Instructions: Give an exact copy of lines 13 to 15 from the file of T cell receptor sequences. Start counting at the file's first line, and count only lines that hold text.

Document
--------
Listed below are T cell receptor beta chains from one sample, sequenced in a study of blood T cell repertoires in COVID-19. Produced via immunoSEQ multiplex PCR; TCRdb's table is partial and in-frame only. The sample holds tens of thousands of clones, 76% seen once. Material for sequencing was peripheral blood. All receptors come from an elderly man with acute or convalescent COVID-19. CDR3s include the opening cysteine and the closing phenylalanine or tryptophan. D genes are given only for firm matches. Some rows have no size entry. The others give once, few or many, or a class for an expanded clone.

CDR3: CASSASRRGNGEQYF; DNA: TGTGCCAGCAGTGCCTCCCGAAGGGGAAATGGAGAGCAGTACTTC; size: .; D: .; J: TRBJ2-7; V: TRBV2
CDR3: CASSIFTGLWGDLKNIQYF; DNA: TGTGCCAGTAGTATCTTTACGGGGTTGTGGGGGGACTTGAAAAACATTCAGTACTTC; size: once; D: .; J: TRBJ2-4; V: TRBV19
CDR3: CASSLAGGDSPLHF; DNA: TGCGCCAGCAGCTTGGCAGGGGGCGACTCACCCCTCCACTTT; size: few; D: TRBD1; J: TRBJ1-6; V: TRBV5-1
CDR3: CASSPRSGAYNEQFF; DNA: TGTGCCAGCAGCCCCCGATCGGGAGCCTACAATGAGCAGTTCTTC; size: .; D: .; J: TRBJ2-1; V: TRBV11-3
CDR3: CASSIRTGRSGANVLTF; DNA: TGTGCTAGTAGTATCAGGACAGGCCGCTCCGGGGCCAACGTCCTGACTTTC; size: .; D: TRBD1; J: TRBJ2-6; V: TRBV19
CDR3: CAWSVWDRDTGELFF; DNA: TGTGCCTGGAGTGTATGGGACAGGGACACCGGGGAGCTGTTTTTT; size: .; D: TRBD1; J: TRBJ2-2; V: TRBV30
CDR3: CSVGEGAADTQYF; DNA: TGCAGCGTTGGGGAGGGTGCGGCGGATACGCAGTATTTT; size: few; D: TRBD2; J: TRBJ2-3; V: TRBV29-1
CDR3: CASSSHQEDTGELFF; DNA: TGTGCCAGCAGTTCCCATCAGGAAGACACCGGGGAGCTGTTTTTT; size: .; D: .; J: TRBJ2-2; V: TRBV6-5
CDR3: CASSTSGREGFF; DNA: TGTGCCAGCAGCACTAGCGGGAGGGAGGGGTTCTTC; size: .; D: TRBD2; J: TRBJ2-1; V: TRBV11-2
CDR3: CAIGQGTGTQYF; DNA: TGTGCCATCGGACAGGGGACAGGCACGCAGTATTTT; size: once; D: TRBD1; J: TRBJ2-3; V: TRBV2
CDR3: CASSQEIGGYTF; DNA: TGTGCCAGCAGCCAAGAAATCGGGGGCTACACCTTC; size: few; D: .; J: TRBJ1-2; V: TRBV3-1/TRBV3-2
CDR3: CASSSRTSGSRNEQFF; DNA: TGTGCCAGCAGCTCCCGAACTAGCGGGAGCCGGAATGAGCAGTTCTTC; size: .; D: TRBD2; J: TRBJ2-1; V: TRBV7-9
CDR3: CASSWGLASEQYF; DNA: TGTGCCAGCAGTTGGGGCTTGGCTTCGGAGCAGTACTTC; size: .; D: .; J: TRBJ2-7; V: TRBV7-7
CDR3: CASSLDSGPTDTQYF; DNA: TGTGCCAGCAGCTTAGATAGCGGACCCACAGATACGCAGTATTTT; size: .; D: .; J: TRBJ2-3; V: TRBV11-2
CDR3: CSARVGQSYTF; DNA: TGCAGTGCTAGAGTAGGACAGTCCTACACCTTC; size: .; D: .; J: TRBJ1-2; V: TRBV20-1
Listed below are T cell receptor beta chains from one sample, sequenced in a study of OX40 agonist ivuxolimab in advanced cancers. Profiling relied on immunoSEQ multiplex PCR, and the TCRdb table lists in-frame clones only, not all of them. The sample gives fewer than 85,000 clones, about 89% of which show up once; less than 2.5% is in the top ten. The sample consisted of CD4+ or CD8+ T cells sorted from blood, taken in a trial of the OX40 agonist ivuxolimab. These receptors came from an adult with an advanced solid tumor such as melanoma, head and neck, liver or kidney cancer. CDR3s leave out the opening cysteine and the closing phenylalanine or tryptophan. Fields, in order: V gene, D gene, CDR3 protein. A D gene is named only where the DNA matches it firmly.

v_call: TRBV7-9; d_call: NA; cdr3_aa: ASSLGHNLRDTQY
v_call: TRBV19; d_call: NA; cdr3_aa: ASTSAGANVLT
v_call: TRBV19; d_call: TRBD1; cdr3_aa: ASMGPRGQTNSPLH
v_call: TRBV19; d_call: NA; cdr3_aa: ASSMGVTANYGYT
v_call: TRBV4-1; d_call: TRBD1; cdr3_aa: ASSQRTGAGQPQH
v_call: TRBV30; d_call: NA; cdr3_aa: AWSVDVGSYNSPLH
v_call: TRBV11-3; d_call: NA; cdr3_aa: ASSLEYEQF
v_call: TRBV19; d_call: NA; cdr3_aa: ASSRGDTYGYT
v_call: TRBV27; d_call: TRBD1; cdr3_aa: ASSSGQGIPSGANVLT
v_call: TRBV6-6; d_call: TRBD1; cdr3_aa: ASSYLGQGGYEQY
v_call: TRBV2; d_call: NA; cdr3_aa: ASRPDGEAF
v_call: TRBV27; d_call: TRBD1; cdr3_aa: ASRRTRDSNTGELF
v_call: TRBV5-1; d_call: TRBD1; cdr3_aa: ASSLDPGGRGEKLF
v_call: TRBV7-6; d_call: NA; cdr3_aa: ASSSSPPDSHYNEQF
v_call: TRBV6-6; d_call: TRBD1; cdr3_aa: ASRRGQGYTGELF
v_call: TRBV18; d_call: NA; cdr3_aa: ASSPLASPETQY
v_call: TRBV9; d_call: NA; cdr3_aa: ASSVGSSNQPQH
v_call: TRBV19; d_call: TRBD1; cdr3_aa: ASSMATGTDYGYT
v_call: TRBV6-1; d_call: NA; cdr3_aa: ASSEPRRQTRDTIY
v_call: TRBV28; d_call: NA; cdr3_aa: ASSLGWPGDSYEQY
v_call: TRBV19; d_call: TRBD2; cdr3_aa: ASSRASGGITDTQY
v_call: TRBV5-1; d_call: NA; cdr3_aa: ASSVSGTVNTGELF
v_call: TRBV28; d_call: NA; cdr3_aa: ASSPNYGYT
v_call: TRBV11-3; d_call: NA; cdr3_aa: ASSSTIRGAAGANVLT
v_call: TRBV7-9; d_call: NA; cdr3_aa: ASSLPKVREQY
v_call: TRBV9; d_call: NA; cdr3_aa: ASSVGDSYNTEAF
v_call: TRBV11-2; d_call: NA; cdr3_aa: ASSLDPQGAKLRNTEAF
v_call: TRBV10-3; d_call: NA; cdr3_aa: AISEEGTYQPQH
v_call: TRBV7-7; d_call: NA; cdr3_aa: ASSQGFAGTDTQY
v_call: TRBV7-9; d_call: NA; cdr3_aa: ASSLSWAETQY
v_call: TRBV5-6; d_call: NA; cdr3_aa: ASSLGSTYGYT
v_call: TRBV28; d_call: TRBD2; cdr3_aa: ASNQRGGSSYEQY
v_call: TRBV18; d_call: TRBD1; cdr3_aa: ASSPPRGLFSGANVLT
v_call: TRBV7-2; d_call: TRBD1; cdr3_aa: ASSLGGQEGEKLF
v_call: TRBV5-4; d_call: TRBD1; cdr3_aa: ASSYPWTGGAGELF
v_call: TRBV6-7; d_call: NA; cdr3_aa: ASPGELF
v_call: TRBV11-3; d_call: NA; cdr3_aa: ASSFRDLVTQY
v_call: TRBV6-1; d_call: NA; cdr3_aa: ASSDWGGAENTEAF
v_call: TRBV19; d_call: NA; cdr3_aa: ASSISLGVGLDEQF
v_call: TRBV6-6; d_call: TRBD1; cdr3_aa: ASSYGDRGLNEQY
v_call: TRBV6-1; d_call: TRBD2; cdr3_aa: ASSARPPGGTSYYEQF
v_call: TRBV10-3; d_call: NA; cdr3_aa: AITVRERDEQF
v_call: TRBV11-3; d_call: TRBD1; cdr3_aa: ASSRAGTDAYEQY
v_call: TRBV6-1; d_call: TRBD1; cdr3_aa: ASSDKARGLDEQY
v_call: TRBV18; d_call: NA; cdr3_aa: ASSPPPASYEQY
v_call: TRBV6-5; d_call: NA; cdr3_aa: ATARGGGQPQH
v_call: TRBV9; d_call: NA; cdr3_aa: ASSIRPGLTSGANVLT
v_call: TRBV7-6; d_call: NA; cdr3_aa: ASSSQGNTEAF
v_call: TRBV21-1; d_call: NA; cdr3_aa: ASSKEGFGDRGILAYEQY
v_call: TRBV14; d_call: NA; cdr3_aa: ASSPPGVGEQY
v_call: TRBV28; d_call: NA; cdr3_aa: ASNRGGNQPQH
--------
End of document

CDR3: CASSSRTSGSRNEQFF; DNA: TGTGCCAGCAGCTCCCGAACTAGCGGGAGCCGGAATGAGCAGTTCTTC; size: .; D: TRBD2; J: TRBJ2-1; V: TRBV7-9
CDR3: CASSWGLASEQYF; DNA: TGTGCCAGCAGTTGGGGCTTGGCTTCGGAGCAGTACTTC; size: .; D: .; J: TRBJ2-7; V: TRBV7-7
CDR3: CASSLDSGPTDTQYF; DNA: TGTGCCAGCAGCTTAGATAGCGGACCCACAGATACGCAGTATTTT; size: .; D: .; J: TRBJ2-3; V: TRBV11-2